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Pulaski County circuit judge tosses out lawsuit challenging state’s voting machines

Testimony cut short in Reynolds complaint by John Lynch | September 12, 2023 at 4:45 a.m.
Supporters of a candidate cavort across the street from a polling place in Little Rock's Hillcrest neighborhood Tuesday afternoon, March 3, 2020. (Arkansas Democrat-Gazette/John Sykes Jr.)

An 8-month-old lawsuit challenging the legality of Arkansas' ballot-counting machines was thrown out of court on Monday after the plaintiff's attorney said he could not show that the system has ever misrepresented a vote.

At issue was whether the bar code-based system allows voters "to verify in a private and independent manner the votes selected by the voter on the ballot before the ballot is cast" as described in Arkansas Code 7-5-504, which sets the standards for machine operations under the state Election Code.

Dismissing the lawsuit, Circuit Judge Tim Fox ruled that the system does provide that verification opportunity as required by law because voters are given printed ballots to cast once they've selected their choices from the computer system.

"This format completely and totally complies with that [language]," he said. "They [voters] got to look at that information. The voter has been given the opportunity to confirm their ballot."

The law is "clear and unambiguous" so the question comes down to either yes, the system complies with the law, or no, it does not, the judge said.

"This is the crux of the lawsuit," Fox said. "I am ruling that ... this mechanism gives the voter the opportunity to verify in a private and independent manner the votes selected by the voter on the ballot before the ballot is cast."

Generally, Arkansas voters mark their ballots through a computer screen, which then prints out paper ballots showing voters' selections expressed both in writing and through a bar code. Voters then cast their vote by placing that printed document, their legal ballot, into the vote-counting tabulator.

Conrad Reynolds of Conway, head of the lobbying group Arkansas Voter Integrity Initiative, filed the lawsuit in December. Reynolds' group has been advocating for Arkansas counties to switch to hand-marked and hand-counted ballots.

An unsuccessful Republican candidate for the U.S. House, Reynolds sued Republican Secretary of State John Thurston and the State Board of Election Commissioners, along with the ExpressVote machines' maker Election Systems and Software LLC of Nebraska, claiming that the system's reliance on bar codes means that voters cannot independently verify whether their ballot reflects their intentions.

Fox's ruling came after Reynolds' attorney Clint Lancaster had presented only his first witness, Daniel Shults, director of the State Board of Election Commissioners, who described how voters cast ballots.

Lancaster, who had intended to call as many as eight more witnesses, was surprised by the judge's decision that he did not need to hear any more before dismissing the case.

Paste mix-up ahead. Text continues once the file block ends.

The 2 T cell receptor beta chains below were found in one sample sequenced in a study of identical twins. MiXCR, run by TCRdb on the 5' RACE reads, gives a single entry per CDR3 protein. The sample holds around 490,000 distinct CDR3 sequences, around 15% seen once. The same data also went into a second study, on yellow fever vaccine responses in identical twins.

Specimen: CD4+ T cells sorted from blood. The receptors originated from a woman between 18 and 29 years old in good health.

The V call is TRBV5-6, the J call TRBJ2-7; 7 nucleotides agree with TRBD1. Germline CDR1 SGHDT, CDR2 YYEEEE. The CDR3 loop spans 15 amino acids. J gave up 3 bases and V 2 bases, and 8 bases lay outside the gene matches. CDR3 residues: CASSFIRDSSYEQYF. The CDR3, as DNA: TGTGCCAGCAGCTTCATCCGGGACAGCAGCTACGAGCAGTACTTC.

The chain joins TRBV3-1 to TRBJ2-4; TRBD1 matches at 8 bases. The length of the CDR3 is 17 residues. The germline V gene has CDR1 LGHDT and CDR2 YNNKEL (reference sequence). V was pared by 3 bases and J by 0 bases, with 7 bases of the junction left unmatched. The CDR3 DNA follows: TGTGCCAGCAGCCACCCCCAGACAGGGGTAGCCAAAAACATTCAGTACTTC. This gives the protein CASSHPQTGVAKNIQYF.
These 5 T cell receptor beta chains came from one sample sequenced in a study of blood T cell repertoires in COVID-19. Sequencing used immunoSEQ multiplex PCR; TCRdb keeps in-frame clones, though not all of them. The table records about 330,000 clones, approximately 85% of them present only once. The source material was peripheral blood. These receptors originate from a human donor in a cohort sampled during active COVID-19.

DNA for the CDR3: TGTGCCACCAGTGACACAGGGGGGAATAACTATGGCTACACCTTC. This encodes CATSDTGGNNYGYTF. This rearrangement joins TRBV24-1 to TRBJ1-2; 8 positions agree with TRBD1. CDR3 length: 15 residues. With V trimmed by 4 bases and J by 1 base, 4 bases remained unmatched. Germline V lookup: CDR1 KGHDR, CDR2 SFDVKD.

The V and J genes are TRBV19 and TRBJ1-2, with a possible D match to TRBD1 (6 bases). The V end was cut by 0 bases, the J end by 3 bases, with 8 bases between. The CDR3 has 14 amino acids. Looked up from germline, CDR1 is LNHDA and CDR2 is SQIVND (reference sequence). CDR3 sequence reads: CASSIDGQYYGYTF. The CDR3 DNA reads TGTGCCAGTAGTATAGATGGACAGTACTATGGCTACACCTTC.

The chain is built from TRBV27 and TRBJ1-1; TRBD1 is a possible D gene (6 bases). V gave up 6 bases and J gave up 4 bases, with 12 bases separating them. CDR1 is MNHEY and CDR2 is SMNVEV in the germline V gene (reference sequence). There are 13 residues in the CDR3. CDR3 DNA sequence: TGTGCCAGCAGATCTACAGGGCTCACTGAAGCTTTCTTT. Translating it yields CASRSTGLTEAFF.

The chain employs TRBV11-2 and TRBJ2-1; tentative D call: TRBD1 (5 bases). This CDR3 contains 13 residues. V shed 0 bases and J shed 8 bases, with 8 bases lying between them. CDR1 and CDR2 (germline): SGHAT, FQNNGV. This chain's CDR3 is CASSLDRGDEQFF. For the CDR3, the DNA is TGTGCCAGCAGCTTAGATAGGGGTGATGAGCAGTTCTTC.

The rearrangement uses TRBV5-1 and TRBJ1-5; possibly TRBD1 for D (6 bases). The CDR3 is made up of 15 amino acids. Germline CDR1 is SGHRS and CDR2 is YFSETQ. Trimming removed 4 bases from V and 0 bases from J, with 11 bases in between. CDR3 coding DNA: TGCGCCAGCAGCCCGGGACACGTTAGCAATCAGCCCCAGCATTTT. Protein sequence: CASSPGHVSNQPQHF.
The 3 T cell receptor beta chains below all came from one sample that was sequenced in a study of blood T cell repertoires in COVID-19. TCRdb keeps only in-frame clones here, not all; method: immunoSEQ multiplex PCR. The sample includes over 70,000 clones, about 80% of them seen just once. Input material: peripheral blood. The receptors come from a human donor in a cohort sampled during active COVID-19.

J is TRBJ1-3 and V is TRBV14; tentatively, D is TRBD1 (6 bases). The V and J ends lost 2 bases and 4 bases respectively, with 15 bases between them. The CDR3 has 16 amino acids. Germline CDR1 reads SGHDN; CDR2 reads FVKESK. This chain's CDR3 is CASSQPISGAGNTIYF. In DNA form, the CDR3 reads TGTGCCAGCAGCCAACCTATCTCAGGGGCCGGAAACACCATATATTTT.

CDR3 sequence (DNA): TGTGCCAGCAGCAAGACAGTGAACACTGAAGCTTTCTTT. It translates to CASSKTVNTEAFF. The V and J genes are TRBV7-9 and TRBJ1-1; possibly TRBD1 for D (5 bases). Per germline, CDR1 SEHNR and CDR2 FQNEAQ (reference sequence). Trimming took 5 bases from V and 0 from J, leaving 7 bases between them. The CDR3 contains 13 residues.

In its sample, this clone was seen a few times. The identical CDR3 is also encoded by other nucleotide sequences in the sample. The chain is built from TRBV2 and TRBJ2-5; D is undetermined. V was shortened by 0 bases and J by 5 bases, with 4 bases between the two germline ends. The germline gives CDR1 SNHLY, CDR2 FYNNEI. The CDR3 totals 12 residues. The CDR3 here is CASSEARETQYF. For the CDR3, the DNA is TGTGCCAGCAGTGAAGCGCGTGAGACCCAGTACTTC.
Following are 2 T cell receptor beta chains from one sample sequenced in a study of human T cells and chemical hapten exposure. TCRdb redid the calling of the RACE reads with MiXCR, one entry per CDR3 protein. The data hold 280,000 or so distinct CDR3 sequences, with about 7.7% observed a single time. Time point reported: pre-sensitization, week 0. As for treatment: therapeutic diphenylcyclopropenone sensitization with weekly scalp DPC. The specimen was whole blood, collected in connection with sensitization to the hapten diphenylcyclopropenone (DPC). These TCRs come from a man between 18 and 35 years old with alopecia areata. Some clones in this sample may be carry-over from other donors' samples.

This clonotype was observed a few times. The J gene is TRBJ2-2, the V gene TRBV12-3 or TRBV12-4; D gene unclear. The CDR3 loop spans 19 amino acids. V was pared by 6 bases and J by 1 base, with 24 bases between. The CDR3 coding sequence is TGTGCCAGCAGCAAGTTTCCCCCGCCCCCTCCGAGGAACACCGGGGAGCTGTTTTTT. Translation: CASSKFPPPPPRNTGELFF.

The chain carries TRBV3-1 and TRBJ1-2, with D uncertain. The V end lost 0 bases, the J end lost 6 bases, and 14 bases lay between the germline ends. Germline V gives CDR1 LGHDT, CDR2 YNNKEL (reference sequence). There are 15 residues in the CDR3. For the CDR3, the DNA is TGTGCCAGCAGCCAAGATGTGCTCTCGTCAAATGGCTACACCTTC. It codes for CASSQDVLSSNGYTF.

"I am a bit troubled because I have just called one witness and I haven't put on my entire case," Lancaster told the judge.

Fox said that he had accepted and considered his argument that voters cannot read bar codes.

"I'm not meaning to cut you off ... but what else were they going to testify to? It seems to me that it all comes back to the common person can't read bar codes. I am a common person and I can't read bar codes," the judge said.

Questioned by the judge, Lancaster conceded he has no proof that any Arkansas voter's ballot has been wrongly labeled. Lancaster said he does have evidence that the computer system is flawed and vulnerable to "hacking."

"I have evidence that there's a design flaw," the attorney said. "I have two experts who will testify that the software is capable of being exploited in such a manner that the voter cannot trust the bar code ... is accurate."

But Lancaster's suit only addresses what happens with ballots between the time when they are printed from the voting machine until they are cast, which is when the ballot is entered into the tabulator, the judge said. That time is when voters get to review their ballots like the law says, the judge said.

What happens after votes are cast is a separate issue that Lancaster had not raised, Fox said.

"The specific statutory challenge is [what happens] before the ballot was cast, not that something's happened with the network after," Fox said.

Lancaster further accused the judge of deciding the case without hearing all of his evidence and called on Fox to recuse, which the judge declined.

"You appear to have already ruled without hearing my evidence," he told the judge. "It sounds like at this point, you've already made up your mind."

With no evidence the system hasn't worked, Fox said he was not going to consider "some hypothetical testimony about something that may have happened in some other state."

"It's an issue of law ... you're trying a completely different case than what you've asked for. You're acting as if you have testimony and evidence that affects your challenge [to the law] and you don't," Fox said. "What you want to do is introduce a lot of evidence having nothing to do with what you [claimed in the lawsuit]. What you are saying now is that there are some flaws or weaknesses ... in using these electronic machines that don't have anything to do with whether the voter had a chance to review their ballot."

Print Headline: Judge tosses suit against state’s voting machines


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